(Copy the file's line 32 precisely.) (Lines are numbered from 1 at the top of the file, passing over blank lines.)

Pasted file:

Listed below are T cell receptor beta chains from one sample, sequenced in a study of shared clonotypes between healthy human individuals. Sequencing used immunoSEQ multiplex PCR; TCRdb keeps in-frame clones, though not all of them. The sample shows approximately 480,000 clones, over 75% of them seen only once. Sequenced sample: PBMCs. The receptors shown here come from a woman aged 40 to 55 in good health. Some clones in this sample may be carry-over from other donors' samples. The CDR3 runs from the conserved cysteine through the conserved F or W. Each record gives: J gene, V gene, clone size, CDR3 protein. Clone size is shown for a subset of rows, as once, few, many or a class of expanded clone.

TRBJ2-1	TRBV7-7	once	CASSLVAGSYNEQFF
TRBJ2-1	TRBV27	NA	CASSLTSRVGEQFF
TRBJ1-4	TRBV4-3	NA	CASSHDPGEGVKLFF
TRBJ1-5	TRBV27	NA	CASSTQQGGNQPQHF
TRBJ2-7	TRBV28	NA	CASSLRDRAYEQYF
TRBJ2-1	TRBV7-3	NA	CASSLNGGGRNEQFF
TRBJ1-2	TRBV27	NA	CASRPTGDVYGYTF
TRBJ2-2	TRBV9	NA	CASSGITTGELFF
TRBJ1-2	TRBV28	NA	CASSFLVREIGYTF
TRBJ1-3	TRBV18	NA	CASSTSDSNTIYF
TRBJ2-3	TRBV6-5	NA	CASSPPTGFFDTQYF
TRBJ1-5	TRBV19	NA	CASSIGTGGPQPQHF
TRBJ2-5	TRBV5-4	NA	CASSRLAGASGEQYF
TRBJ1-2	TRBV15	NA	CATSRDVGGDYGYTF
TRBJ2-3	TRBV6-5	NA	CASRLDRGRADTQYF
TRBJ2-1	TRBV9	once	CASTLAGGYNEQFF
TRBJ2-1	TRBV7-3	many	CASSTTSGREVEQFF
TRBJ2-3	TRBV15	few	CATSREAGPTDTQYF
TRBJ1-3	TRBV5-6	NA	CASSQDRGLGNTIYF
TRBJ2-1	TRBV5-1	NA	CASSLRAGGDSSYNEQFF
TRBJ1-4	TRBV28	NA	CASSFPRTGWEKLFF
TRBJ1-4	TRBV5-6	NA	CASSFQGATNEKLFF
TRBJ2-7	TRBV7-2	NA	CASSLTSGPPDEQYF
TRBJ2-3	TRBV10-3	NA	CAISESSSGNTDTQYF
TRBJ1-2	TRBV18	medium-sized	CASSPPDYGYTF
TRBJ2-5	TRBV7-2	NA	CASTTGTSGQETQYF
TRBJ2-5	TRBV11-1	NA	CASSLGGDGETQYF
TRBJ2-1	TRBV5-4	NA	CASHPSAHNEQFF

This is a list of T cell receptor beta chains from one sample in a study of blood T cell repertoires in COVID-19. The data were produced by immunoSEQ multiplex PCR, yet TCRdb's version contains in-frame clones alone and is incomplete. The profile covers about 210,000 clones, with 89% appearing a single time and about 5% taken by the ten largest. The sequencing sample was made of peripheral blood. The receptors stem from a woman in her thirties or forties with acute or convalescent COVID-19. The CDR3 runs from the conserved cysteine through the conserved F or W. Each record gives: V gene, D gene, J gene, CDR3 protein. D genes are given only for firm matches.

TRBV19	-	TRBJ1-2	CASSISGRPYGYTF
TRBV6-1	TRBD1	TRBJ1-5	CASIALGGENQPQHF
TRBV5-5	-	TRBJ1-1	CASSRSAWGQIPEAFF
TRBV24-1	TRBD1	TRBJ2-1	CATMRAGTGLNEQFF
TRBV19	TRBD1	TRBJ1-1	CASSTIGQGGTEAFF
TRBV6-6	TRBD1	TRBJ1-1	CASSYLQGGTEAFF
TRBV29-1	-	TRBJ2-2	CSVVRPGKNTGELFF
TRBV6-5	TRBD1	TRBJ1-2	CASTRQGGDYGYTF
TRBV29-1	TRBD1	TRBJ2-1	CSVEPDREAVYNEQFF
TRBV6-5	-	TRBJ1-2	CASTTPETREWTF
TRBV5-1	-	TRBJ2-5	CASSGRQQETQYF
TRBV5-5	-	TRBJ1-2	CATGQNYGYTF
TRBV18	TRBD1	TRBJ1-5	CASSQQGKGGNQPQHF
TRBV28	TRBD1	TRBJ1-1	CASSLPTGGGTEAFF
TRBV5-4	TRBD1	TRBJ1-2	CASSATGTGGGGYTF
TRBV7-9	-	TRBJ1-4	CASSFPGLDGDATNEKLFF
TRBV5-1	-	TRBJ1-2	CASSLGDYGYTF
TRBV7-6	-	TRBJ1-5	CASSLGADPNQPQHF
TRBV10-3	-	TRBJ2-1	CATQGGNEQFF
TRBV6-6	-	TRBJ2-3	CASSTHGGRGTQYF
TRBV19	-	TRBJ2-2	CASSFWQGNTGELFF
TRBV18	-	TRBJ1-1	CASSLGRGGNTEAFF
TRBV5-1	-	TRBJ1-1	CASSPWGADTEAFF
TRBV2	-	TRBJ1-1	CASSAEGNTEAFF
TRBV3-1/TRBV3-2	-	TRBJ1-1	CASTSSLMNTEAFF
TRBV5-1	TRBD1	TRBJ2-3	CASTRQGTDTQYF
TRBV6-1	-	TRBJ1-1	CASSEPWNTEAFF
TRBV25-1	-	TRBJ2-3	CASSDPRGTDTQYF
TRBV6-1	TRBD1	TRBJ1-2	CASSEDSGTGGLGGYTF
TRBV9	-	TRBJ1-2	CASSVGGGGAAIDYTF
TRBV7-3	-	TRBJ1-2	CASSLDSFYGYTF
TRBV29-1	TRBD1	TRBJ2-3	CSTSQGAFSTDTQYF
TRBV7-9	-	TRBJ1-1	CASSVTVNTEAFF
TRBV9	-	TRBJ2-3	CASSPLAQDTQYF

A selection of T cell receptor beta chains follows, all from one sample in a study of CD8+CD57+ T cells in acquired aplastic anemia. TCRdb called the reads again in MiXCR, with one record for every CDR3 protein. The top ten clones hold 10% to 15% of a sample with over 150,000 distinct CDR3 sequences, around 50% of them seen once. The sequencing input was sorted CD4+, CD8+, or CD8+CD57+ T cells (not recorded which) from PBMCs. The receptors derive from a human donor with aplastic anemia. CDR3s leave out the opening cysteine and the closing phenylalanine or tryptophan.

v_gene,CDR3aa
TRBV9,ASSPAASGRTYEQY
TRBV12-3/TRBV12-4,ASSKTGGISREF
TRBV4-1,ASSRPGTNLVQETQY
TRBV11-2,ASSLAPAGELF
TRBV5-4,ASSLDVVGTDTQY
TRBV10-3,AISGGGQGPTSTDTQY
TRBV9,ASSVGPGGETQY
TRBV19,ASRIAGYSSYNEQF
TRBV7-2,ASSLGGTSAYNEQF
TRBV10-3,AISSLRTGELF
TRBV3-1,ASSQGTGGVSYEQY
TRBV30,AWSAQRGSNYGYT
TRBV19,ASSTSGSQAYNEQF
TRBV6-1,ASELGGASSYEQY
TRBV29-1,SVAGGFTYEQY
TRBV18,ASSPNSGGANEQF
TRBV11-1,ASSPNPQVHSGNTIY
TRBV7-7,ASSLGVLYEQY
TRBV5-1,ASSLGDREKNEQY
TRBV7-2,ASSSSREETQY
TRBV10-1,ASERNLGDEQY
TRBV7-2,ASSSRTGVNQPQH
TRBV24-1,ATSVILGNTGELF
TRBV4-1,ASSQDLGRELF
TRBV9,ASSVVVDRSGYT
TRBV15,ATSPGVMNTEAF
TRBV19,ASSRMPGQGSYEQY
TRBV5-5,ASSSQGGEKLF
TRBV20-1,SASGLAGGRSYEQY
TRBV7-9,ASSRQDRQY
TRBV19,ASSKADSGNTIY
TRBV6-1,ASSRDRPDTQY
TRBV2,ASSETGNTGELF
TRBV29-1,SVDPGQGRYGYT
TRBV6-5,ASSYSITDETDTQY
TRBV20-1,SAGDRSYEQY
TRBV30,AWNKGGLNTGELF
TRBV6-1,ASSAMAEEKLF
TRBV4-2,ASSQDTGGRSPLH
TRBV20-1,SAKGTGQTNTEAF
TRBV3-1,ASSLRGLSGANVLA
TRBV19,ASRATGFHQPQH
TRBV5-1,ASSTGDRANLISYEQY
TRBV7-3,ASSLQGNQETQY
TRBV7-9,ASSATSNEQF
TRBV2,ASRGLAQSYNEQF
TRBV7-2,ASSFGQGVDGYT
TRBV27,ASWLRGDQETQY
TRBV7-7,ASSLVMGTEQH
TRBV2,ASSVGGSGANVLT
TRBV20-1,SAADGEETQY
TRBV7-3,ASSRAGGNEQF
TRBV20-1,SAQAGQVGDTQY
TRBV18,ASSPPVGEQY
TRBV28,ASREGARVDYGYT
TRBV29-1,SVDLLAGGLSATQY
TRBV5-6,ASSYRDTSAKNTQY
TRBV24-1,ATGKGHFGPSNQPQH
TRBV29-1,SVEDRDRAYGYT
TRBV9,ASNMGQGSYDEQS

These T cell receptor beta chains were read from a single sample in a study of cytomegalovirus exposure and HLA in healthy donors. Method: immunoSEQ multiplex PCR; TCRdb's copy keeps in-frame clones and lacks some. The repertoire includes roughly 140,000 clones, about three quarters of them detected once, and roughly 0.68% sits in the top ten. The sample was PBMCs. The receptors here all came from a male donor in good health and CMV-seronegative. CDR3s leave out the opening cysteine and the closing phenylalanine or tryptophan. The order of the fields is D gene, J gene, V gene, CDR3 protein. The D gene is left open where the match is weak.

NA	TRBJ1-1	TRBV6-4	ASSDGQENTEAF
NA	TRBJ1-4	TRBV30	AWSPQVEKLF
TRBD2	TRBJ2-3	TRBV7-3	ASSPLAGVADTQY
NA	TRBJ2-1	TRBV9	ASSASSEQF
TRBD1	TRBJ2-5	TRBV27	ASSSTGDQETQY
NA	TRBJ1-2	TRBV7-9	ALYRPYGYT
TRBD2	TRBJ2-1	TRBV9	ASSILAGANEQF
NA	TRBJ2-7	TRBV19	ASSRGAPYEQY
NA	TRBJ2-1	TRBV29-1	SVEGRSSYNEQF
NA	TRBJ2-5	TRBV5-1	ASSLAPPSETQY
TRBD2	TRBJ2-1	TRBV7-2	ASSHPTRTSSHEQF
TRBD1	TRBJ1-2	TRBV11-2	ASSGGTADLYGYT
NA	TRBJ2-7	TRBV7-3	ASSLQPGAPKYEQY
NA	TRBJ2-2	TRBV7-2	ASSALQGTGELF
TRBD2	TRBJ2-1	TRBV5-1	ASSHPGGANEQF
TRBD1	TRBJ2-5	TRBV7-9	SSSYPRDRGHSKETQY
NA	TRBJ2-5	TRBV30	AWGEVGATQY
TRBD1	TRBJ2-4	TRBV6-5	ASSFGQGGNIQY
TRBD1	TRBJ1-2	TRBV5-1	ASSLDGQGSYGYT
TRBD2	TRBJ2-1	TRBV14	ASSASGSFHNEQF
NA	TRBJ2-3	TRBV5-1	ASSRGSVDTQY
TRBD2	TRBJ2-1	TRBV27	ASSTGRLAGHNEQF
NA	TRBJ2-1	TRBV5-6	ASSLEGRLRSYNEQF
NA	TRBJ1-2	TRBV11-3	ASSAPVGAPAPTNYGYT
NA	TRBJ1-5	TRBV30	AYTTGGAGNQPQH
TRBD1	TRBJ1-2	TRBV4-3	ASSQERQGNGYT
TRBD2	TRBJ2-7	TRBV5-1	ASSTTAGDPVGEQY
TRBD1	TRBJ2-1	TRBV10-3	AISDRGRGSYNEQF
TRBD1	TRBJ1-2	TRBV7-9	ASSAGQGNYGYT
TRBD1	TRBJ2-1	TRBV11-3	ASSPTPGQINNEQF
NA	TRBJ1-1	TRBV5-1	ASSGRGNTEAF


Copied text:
TRBV6-1	TRBD1	TRBJ1-5	CASIALGGENQPQHF